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Insurers Study Implanting RFID Chips in Patients

By davebirch posted Aug 15 2006 at 10:52 AM

[Dave Birch] Hackensack University Medical Center and Horizon Blue Cross Blue Shield of New Jersey are recruiting volunteers to have an RFID device implanted under the skin. The chips, made by VeriChip Corporation, will contain a 16-digit identifying number that can be used to bring up medical and family contact information stored electronically in a database. The chips will be tested in patients with chronic conditions who are more likely to need care in hospital emergency rooms.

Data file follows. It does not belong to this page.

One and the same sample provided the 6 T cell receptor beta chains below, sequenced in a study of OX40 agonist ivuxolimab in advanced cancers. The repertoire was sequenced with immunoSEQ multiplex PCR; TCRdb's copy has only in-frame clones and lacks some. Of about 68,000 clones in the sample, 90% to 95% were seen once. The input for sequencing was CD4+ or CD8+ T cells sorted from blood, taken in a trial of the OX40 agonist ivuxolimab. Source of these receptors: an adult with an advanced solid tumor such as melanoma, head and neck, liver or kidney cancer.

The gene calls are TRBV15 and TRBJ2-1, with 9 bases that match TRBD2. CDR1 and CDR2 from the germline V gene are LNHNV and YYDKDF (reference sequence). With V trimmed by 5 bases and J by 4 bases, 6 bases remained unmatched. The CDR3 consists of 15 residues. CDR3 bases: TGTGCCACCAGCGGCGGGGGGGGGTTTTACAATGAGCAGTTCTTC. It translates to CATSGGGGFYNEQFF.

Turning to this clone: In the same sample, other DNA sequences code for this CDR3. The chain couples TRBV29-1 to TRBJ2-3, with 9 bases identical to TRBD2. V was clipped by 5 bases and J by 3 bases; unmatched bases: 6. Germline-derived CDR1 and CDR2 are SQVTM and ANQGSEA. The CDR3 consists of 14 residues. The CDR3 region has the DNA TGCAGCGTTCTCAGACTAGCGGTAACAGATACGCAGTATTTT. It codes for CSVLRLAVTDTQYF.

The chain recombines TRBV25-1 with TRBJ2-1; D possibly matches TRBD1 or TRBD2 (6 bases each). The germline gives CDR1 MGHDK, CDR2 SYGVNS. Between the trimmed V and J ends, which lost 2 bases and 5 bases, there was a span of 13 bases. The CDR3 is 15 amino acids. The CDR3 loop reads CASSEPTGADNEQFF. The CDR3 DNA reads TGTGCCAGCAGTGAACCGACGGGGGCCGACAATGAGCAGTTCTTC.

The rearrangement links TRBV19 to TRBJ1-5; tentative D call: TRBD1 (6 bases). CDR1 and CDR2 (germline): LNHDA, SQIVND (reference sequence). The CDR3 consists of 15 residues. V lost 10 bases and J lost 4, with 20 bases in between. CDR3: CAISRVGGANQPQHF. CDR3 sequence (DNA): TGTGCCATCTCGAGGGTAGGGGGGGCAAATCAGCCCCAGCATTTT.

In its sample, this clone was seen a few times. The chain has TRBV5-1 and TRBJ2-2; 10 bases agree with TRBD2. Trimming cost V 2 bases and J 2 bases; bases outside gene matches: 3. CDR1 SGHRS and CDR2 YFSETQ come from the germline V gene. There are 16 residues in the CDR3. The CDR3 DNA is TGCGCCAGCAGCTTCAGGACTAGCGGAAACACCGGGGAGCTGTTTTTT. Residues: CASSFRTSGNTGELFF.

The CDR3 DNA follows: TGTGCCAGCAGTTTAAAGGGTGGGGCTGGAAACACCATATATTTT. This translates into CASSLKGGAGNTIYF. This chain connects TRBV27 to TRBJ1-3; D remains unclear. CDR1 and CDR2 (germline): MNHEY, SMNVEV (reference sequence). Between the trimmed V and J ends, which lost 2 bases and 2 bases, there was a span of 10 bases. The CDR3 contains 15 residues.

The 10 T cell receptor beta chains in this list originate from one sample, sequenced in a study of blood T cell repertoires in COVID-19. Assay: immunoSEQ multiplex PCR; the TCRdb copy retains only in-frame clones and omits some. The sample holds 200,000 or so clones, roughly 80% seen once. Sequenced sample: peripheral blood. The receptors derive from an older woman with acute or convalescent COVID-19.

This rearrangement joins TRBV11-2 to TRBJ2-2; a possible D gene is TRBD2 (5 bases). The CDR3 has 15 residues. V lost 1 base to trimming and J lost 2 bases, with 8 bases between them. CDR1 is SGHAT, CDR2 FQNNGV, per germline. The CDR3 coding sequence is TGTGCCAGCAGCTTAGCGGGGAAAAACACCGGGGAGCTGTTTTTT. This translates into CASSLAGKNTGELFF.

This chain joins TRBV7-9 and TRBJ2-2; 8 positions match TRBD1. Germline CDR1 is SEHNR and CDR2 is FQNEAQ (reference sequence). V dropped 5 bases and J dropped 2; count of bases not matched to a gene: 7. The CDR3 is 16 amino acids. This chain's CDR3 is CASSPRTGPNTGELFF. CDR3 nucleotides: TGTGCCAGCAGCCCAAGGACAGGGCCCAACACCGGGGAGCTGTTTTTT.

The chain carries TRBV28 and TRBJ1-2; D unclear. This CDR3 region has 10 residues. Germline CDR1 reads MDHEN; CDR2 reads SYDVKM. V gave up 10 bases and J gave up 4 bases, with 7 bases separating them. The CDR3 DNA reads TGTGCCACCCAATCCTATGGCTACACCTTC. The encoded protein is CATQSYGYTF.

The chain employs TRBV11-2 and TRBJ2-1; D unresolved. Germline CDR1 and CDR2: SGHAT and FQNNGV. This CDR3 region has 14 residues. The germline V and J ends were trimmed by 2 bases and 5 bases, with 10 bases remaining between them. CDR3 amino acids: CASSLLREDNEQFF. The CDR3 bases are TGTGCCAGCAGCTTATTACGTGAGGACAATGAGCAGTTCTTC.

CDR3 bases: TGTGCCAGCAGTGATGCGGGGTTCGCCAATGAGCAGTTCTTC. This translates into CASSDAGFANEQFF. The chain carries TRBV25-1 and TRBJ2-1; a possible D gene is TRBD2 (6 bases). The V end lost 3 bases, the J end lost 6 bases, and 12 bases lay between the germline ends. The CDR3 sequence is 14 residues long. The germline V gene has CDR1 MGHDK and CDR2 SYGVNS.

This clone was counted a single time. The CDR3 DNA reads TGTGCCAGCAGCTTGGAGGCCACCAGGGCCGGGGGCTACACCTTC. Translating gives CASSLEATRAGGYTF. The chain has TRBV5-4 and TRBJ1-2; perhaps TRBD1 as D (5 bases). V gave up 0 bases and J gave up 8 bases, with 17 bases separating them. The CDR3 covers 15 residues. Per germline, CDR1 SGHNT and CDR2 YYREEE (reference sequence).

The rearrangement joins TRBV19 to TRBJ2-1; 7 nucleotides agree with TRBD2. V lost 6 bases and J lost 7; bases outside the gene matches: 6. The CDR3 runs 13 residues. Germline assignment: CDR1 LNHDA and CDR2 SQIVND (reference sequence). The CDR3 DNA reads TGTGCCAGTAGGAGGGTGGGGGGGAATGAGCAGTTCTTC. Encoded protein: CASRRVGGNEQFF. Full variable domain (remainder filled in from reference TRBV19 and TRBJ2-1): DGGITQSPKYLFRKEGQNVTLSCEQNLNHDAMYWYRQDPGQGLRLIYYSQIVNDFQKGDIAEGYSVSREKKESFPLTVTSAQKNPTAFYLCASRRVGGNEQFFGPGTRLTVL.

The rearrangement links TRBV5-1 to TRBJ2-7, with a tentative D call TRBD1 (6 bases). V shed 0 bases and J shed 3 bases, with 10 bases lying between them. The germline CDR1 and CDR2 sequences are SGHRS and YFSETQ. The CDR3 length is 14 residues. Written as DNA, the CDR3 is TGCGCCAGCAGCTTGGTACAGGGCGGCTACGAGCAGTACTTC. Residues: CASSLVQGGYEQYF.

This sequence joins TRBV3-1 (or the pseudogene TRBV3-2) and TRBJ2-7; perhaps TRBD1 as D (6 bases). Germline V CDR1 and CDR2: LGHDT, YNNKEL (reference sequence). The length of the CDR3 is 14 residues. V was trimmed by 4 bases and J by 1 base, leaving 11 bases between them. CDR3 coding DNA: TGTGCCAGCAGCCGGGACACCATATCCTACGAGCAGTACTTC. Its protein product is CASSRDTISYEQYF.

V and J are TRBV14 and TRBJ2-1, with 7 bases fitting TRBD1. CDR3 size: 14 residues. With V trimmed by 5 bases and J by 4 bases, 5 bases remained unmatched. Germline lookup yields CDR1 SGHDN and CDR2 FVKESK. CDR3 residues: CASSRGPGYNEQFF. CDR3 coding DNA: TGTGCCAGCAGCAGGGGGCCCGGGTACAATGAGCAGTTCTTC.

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I invited Verichip to the Forum this year but unfortunately they couldn't fit us in.  That was a shame, as I thought that it would be interesting to discuss developments at the intersection of medicine and digital identity.  There's are serious problems there that need tackling, and it's a space where digital identity concepts might really deliver important benefits. The Los Angeles Times is reporting that at least 1.5 million Americans are injured or killed every year by medication errors at a direct cost of billions of dollars.  This comes from a report from the Institute of Medicine in Washington, D.C., that also says that on average, one medication error per day was caused by confusion in drug names, wrong doses, failure to deliver drugs or a host of other problems. The study is a follow-up to a 1999 report from the institute, which is part of the National Academies, that outlined all medical errors and claimed that as many as 98,000 people were killed each year as a result of medical errors (7,000 of them as a result of medication errors). It ought to be possible to make quite a dent in these figures with some form of identity management system that knows the identities of the patients, the doctors, the medications (and so on) so that it can flash a light or sound a buzzer when the wrong medication turns up at the wrong bed. In the UK, we're already looking at using RFID in hospitals, but for tracking important things like equipment, not patients.  Staff are, apparently, looting the NHS of valuable medical and diagnostic equipment and then selling it on eBay. (Incidentally, I've already thought of a great plot for a thriller based on a murderer who hacks in to a hospital's identity management system to kill a business rival by entering the wrong medications in a database: moments after the medications have been administered, he hacks in and enters the correct medications.  It's the perfect crime!)

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